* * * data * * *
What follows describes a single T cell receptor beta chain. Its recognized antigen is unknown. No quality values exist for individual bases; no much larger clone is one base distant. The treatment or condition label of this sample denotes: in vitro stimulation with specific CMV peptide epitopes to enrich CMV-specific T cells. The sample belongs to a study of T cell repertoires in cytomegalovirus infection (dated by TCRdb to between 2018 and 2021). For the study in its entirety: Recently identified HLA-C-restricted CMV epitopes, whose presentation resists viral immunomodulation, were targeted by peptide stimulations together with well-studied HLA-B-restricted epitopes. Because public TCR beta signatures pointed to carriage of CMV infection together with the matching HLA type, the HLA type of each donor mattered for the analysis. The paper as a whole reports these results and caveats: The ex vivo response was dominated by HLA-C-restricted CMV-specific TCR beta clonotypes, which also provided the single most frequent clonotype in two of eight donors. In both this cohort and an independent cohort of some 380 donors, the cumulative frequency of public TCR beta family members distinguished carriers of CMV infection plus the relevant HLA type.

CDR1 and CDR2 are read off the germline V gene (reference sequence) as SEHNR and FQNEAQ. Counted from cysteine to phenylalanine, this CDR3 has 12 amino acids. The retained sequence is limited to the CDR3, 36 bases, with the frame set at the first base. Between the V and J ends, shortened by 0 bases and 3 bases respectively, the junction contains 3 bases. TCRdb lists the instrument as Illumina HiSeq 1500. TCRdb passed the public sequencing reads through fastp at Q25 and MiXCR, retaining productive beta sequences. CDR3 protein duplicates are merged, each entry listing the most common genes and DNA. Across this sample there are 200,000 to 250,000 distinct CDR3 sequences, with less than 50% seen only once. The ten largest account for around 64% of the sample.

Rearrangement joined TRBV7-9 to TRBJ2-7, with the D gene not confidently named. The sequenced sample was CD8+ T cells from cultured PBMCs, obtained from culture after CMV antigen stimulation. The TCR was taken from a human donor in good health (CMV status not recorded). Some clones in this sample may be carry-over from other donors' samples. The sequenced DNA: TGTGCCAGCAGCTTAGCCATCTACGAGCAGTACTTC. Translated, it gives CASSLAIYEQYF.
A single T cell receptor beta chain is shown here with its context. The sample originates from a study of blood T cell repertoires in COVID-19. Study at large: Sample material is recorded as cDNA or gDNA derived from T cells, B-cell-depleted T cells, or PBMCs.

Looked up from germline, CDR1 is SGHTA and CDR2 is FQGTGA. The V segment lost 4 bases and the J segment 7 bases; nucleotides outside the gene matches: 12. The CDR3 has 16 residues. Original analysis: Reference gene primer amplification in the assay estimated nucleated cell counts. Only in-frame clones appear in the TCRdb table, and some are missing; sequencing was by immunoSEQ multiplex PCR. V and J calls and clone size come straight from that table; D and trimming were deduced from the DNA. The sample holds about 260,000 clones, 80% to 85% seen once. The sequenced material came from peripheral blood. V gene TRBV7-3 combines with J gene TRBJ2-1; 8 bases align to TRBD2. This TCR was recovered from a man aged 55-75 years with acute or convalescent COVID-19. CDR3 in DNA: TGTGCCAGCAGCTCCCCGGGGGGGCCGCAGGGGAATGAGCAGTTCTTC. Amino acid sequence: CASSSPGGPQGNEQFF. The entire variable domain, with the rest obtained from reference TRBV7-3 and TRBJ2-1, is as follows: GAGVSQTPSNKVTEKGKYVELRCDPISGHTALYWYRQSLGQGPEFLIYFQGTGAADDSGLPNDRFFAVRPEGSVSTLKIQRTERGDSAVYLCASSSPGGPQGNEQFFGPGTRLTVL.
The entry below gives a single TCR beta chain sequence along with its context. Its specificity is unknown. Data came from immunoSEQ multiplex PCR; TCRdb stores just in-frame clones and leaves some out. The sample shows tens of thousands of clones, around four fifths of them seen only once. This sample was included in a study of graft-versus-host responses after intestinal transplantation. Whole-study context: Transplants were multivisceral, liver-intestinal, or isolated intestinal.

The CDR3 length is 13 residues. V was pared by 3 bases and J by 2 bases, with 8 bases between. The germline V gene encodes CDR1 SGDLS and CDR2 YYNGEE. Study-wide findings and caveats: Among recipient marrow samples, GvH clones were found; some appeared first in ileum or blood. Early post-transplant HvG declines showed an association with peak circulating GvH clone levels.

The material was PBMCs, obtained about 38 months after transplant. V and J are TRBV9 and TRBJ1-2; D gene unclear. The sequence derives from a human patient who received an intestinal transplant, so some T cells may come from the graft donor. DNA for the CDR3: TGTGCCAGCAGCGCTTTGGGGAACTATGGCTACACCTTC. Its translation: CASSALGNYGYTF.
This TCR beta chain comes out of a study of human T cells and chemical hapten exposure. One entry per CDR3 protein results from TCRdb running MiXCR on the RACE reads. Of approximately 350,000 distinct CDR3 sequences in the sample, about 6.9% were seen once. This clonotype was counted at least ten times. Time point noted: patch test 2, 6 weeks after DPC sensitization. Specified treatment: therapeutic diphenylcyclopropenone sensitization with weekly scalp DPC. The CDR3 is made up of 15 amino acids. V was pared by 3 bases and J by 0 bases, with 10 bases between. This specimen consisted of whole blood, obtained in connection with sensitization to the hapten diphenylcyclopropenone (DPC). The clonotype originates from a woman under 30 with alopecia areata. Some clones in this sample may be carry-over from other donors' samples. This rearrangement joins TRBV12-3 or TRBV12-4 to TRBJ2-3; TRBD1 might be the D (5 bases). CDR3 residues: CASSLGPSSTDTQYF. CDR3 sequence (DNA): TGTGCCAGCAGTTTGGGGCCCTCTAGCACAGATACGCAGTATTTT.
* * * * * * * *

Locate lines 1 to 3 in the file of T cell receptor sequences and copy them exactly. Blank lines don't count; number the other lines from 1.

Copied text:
What follows describes a single T cell receptor beta chain. Its recognized antigen is unknown. No quality values exist for individual bases; no much larger clone is one base distant. The treatment or condition label of this sample denotes: in vitro stimulation with specific CMV peptide epitopes to enrich CMV-specific T cells. The sample belongs to a study of T cell repertoires in cytomegalovirus infection (dated by TCRdb to between 2018 and 2021). For the study in its entirety: Recently identified HLA-C-restricted CMV epitopes, whose presentation resists viral immunomodulation, were targeted by peptide stimulations together with well-studied HLA-B-restricted epitopes. Because public TCR beta signatures pointed to carriage of CMV infection together with the matching HLA type, the HLA type of each donor mattered for the analysis. The paper as a whole reports these results and caveats: The ex vivo response was dominated by HLA-C-restricted CMV-specific TCR beta clonotypes, which also provided the single most frequent clonotype in two of eight donors. In both this cohort and an independent cohort of some 380 donors, the cumulative frequency of public TCR beta family members distinguished carriers of CMV infection plus the relevant HLA type.

CDR1 and CDR2 are read off the germline V gene (reference sequence) as SEHNR and FQNEAQ. Counted from cysteine to phenylalanine, this CDR3 has 12 amino acids. The retained sequence is limited to the CDR3, 36 bases, with the frame set at the first base. Between the V and J ends, shortened by 0 bases and 3 bases respectively, the junction contains 3 bases. TCRdb lists the instrument as Illumina HiSeq 1500. TCRdb passed the public sequencing reads through fastp at Q25 and MiXCR, retaining productive beta sequences. CDR3 protein duplicates are merged, each entry listing the most common genes and DNA. Across this sample there are 200,000 to 250,000 distinct CDR3 sequences, with less than 50% seen only once. The ten largest account for around 64% of the sample.

Rearrangement joined TRBV7-9 to TRBJ2-7, with the D gene not confidently named. The sequenced sample was CD8+ T cells from cultured PBMCs, obtained from culture after CMV antigen stimulation. The TCR was taken from a human donor in good health (CMV status not recorded). Some clones in this sample may be carry-over from other donors' samples. The sequenced DNA: TGTGCCAGCAGCTTAGCCATCTACGAGCAGTACTTC. Translated, it gives CASSLAIYEQYF.